Black Chicago officers form outreach group to lend perspective
"We want to break the us v. them mentality: 'you are with the cops, or you're with the community'”
By Annie Sweeney
CHICAGO — Black officers in the Chicago Police Department are forming their own professional organization to lend perspective amid long-standing tensions between law enforcement and communities of color, they said, and to serve as a counterweight to an often divisive message coming from the city’s largest police union and its president.
With race at the core of the national reckoning in law enforcement, the officers’ voices and experience are essential, they argue. So they have formed the new Black Public Safety Alliance as a way to collectively speak out on policing issues.
“A lot of us are very, very active in the community. It’s just a lot of us coming together supporting each other … and then providing just a different narrative,” Officer Akiba McKinney, who will serve as second vice president of the new organization, said recently while standing on the steps of the historic Stone Temple Baptist Church in North Lawndale, where Martin Luther King Jr. once preached and a site significant to some in the group.
The officers see the forming of the organization as part of the civil rights conversation the country finds itself in the wake of high-profile killing of George Floyd and others by police. As leaders in a historically marginalized group, they said they feel it is their responsibility to use their power to support the Black community and also challenge, if needed, the positions of the Fraternal Order of Police Lodge 7 and particularly its president, John Catanzara.
“We want to not just let other officers (know) but let the community know: He doesn’t represent us,” McKinney said of recent controversies surrounding the FOP leader.
The organization has incorporated as a nonprofit and formed subcommittees on department diversity, mentoring of youth, police reform and one dedicated to helping officers with work-related concerns. There are 25 members, which includes officers, sergeants and a lieutenant.
They have quietly sought support from Black professionals and leading Black organizations. On Sunday, they plan to formally introduce themselves with a virtual news conference, as Black History Month winds to a close.
Their own voice
While criticism of the FOP has reached a fever pitch of late over controversial social media posts by Catanzara that have him facing discipline, the decision by the Black officers to organize still is a noteworthy move within a profession known for closing ranks and falling in line.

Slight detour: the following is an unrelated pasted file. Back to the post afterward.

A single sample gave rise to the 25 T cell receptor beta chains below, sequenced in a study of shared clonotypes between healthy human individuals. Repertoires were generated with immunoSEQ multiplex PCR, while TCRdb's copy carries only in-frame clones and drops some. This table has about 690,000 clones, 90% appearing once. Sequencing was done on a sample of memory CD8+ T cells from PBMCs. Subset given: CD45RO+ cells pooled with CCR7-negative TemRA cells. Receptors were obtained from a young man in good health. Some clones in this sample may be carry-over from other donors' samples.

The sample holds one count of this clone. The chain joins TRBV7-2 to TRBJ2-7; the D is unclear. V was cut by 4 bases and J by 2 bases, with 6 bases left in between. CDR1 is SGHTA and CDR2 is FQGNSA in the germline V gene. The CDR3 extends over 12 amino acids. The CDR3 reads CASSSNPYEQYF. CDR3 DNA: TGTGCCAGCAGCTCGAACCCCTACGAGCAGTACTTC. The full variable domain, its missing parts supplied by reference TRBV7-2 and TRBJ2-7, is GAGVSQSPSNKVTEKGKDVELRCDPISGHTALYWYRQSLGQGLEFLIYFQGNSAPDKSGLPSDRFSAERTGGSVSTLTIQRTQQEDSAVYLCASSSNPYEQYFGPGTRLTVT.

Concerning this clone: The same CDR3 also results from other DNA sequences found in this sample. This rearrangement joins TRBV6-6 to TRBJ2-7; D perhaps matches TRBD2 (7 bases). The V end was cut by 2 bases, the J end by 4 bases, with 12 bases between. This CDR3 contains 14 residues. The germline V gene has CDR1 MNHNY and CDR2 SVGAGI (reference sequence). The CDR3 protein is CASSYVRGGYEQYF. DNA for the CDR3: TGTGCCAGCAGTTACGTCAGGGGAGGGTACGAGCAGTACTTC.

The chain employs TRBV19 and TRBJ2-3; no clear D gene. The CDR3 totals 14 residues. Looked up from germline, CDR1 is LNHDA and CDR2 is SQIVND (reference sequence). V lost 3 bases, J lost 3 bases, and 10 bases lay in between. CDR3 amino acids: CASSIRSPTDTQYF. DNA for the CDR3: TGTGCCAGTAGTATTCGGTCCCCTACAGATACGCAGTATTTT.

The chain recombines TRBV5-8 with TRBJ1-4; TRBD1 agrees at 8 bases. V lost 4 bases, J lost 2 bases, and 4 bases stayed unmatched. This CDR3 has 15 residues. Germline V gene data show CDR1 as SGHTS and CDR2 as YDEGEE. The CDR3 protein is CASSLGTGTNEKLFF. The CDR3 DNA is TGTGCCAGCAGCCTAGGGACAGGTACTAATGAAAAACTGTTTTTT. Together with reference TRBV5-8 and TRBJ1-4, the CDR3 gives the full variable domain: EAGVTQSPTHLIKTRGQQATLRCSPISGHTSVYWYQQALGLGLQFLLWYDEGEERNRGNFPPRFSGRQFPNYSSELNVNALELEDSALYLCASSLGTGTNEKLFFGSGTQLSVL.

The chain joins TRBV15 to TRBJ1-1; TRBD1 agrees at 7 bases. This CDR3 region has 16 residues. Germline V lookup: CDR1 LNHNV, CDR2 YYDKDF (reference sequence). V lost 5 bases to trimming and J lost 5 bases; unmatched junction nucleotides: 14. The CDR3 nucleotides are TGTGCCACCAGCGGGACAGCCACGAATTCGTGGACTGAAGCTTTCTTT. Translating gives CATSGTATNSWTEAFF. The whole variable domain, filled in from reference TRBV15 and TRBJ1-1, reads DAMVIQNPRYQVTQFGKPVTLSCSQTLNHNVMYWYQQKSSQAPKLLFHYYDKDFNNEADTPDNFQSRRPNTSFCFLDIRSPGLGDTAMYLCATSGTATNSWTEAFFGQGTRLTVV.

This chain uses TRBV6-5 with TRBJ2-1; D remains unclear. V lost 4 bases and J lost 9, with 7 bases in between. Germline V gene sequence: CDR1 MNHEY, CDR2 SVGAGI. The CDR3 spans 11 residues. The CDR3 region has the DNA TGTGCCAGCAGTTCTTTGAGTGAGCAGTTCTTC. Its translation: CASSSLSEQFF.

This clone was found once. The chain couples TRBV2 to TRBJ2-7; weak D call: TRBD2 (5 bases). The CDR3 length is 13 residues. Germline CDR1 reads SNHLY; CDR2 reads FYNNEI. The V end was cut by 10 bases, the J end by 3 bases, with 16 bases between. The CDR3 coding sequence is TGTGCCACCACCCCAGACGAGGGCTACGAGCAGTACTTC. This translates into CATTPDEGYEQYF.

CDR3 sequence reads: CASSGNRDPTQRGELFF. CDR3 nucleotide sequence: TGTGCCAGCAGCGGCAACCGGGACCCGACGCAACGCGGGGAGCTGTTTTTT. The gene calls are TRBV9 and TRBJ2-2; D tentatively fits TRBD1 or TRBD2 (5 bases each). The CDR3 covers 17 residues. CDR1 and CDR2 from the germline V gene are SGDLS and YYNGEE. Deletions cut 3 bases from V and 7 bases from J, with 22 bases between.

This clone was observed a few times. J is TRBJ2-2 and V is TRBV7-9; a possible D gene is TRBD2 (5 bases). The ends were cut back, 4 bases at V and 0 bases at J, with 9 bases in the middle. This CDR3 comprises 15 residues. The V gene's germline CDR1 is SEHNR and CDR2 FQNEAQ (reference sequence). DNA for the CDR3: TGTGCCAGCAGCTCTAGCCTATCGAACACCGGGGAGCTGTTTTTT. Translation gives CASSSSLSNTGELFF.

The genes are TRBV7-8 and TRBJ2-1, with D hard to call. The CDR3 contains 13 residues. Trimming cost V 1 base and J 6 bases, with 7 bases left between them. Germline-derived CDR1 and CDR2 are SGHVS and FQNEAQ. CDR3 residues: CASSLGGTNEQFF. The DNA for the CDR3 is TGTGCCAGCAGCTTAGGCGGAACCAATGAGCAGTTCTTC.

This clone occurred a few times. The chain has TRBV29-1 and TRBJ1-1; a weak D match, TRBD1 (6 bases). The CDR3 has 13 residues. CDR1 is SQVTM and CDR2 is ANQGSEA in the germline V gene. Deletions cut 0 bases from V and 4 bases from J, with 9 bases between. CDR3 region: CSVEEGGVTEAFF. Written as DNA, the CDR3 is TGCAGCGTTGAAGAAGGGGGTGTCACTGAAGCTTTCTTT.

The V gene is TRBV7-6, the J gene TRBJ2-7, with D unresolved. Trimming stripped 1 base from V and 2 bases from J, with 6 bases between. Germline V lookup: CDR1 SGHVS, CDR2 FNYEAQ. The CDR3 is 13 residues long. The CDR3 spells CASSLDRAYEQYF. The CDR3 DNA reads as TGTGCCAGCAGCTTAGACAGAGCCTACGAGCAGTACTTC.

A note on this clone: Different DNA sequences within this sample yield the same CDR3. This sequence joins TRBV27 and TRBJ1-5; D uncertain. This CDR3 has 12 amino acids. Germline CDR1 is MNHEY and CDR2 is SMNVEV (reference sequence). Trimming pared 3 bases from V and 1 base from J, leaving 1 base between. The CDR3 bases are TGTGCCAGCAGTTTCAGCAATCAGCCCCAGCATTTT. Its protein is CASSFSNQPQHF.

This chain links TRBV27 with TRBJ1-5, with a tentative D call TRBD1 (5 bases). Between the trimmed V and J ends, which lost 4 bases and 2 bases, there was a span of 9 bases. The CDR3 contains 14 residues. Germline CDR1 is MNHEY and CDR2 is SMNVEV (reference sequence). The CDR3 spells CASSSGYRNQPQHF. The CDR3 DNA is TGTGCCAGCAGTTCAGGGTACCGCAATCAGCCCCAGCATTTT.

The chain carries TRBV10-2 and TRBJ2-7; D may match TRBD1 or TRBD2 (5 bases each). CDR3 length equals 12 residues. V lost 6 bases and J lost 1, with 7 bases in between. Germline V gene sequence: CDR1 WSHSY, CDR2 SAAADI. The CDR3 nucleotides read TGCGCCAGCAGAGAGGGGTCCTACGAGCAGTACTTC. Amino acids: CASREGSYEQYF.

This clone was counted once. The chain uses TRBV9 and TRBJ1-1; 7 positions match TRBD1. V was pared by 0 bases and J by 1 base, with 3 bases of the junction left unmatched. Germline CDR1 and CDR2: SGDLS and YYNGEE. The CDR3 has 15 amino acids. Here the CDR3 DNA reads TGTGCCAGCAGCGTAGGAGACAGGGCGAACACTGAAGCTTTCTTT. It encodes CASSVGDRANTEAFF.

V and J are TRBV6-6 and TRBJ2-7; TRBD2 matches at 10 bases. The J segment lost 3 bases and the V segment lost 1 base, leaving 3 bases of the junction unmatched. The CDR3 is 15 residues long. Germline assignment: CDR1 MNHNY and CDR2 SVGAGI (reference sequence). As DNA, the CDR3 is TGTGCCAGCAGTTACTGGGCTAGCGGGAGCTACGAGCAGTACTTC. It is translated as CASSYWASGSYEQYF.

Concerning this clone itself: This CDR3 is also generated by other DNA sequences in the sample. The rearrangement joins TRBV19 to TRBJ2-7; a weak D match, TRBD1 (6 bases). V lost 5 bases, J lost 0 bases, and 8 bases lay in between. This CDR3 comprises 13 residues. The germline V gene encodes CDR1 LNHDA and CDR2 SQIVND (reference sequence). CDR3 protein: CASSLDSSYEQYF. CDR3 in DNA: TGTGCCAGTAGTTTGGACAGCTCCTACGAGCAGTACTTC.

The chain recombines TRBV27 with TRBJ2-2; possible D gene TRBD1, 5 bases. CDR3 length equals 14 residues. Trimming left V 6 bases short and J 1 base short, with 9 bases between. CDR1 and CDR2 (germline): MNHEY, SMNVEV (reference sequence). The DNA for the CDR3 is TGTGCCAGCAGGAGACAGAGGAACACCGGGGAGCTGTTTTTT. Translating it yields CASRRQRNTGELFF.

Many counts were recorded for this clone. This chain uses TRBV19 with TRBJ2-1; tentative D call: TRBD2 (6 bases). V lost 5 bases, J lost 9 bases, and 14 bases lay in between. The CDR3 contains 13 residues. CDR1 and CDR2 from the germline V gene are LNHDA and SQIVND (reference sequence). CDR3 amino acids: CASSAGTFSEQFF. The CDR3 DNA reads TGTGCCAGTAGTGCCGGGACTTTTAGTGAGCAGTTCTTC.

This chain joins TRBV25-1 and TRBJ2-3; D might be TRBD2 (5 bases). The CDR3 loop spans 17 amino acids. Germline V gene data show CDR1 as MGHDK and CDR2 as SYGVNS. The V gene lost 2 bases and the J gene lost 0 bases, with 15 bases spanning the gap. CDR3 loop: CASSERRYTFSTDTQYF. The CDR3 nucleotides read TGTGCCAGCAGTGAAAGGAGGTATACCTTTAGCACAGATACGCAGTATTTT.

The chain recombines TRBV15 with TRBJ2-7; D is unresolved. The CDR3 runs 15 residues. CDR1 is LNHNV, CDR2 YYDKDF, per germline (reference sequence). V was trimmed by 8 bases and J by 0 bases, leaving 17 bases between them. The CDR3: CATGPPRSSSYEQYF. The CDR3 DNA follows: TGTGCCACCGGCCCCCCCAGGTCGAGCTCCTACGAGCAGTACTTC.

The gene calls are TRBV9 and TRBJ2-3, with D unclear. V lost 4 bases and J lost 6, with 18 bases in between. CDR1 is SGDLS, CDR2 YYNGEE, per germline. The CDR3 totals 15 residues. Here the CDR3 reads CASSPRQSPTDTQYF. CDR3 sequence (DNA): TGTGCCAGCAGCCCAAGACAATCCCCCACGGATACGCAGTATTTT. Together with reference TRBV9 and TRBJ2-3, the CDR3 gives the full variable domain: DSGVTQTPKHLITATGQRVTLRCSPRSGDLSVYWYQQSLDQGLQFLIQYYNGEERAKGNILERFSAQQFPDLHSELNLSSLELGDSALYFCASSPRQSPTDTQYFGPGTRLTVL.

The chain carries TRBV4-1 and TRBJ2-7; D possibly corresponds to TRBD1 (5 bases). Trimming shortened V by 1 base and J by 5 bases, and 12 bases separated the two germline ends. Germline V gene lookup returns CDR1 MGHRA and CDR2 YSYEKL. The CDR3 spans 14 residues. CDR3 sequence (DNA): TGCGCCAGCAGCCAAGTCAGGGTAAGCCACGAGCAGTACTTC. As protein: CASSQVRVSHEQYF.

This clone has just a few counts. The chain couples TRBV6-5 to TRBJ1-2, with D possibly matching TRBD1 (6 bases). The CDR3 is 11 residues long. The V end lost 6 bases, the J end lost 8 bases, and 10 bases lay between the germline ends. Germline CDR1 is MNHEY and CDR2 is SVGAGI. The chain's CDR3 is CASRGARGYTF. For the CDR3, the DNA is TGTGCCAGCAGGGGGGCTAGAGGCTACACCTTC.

It also comes as police unions nationally face criticism for increasingly polarizing positions, and as rank-and-file officers are instructed to try to repair relations with the Black community. As recently as July, a Black rookie officer in Chicago announced he intended to leave the union, also citing concerns with the FOP.
The officers involved in the Alliance described several reasons for wanting their own voice. Those include Catanzara’s disapproval of officers who have knelt in support of social justice, including one who did so outside the FOP lodge, and his failure to initially condemn the Jan. 6 attack at the U.S. Capitol by the supporters of former President Donald Trump, despite fellow officers being targeted and one being killed.
They noted that the department is seeking to fire him for posting the offensive and incendiary comments on social media, as well as the fact he has been denounced by national groups, including the National FOP.
Black officers, group members said, do not feel supported or comfortable at the FOP. And the union in general has resisted a court-ordered department reform process that aims to restore community trust and also address policing practices that cause harm in Black neighborhoods.
Meanwhile, the officers who have created the new group said they want to work to support programs and policies that strengthen bonds between residents and the community.
“The Black community-despite their very tumultuous history with police, still want the police patrolling their neighborhoods,” McKinney wrote to the Tribune in an email to explain the group’s stance. “So why is there such resistance in uniting and respecting the citizens in the communities in which we serve and protect?”